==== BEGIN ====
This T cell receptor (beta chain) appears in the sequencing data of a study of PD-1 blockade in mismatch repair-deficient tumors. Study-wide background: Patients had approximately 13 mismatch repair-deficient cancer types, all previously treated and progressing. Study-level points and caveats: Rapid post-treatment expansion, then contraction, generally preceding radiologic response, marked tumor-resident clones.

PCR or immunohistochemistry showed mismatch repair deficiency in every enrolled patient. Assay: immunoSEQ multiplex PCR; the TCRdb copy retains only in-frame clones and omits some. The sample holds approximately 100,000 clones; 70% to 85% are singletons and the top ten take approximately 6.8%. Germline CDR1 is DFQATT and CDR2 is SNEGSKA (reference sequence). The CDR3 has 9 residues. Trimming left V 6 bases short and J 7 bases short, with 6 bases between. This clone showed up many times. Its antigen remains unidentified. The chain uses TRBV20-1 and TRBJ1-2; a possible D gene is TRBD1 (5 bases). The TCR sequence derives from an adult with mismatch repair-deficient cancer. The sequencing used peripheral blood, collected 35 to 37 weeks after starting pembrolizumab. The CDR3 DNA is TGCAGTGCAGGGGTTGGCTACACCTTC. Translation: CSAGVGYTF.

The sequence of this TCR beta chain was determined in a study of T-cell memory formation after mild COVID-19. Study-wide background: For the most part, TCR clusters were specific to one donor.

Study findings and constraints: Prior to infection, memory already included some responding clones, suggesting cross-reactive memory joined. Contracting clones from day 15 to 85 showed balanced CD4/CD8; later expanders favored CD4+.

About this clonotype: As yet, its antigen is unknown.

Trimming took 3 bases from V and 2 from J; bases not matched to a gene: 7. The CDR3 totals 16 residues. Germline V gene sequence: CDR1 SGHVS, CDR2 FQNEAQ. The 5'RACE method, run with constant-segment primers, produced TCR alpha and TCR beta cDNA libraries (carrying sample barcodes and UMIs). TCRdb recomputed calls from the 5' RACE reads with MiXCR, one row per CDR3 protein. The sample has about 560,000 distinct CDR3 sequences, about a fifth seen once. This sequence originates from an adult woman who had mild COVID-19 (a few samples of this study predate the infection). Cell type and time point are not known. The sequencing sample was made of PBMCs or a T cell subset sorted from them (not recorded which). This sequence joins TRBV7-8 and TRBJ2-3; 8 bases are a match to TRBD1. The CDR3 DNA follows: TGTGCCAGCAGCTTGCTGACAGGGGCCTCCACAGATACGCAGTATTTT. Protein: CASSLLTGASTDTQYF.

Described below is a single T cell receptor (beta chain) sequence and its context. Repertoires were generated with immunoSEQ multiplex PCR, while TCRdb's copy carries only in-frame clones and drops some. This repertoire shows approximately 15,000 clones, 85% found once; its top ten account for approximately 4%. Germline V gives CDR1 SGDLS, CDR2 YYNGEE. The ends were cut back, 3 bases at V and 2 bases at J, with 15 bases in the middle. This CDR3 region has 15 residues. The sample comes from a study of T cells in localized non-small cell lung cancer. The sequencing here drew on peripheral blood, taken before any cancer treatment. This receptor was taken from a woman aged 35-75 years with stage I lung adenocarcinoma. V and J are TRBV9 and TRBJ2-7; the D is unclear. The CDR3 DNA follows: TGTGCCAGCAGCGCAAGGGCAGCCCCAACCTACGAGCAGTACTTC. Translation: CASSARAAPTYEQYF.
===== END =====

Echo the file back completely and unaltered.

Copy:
This T cell receptor (beta chain) appears in the sequencing data of a study of PD-1 blockade in mismatch repair-deficient tumors. Study-wide background: Patients had approximately 13 mismatch repair-deficient cancer types, all previously treated and progressing. Study-level points and caveats: Rapid post-treatment expansion, then contraction, generally preceding radiologic response, marked tumor-resident clones.

PCR or immunohistochemistry showed mismatch repair deficiency in every enrolled patient. Assay: immunoSEQ multiplex PCR; the TCRdb copy retains only in-frame clones and omits some. The sample holds approximately 100,000 clones; 70% to 85% are singletons and the top ten take approximately 6.8%. Germline CDR1 is DFQATT and CDR2 is SNEGSKA (reference sequence). The CDR3 has 9 residues. Trimming left V 6 bases short and J 7 bases short, with 6 bases between. This clone showed up many times. Its antigen remains unidentified. The chain uses TRBV20-1 and TRBJ1-2; a possible D gene is TRBD1 (5 bases). The TCR sequence derives from an adult with mismatch repair-deficient cancer. The sequencing used peripheral blood, collected 35 to 37 weeks after starting pembrolizumab. The CDR3 DNA is TGCAGTGCAGGGGTTGGCTACACCTTC. Translation: CSAGVGYTF.

The sequence of this TCR beta chain was determined in a study of T-cell memory formation after mild COVID-19. Study-wide background: For the most part, TCR clusters were specific to one donor.

Study findings and constraints: Prior to infection, memory already included some responding clones, suggesting cross-reactive memory joined. Contracting clones from day 15 to 85 showed balanced CD4/CD8; later expanders favored CD4+.

About this clonotype: As yet, its antigen is unknown.

Trimming took 3 bases from V and 2 from J; bases not matched to a gene: 7. The CDR3 totals 16 residues. Germline V gene sequence: CDR1 SGHVS, CDR2 FQNEAQ. The 5'RACE method, run with constant-segment primers, produced TCR alpha and TCR beta cDNA libraries (carrying sample barcodes and UMIs). TCRdb recomputed calls from the 5' RACE reads with MiXCR, one row per CDR3 protein. The sample has about 560,000 distinct CDR3 sequences, about a fifth seen once. This sequence originates from an adult woman who had mild COVID-19 (a few samples of this study predate the infection). Cell type and time point are not known. The sequencing sample was made of PBMCs or a T cell subset sorted from them (not recorded which). This sequence joins TRBV7-8 and TRBJ2-3; 8 bases are a match to TRBD1. The CDR3 DNA follows: TGTGCCAGCAGCTTGCTGACAGGGGCCTCCACAGATACGCAGTATTTT. Protein: CASSLLTGASTDTQYF.

Described below is a single T cell receptor (beta chain) sequence and its context. Repertoires were generated with immunoSEQ multiplex PCR, while TCRdb's copy carries only in-frame clones and drops some. This repertoire shows approximately 15,000 clones, 85% found once; its top ten account for approximately 4%. Germline V gives CDR1 SGDLS, CDR2 YYNGEE. The ends were cut back, 3 bases at V and 2 bases at J, with 15 bases in the middle. This CDR3 region has 15 residues. The sample comes from a study of T cells in localized non-small cell lung cancer. The sequencing here drew on peripheral blood, taken before any cancer treatment. This receptor was taken from a woman aged 35-75 years with stage I lung adenocarcinoma. V and J are TRBV9 and TRBJ2-7; the D is unclear. The CDR3 DNA follows: TGTGCCAGCAGCGCAAGGGCAGCCCCAACCTACGAGCAGTACTTC. Translation: CASSARAAPTYEQYF.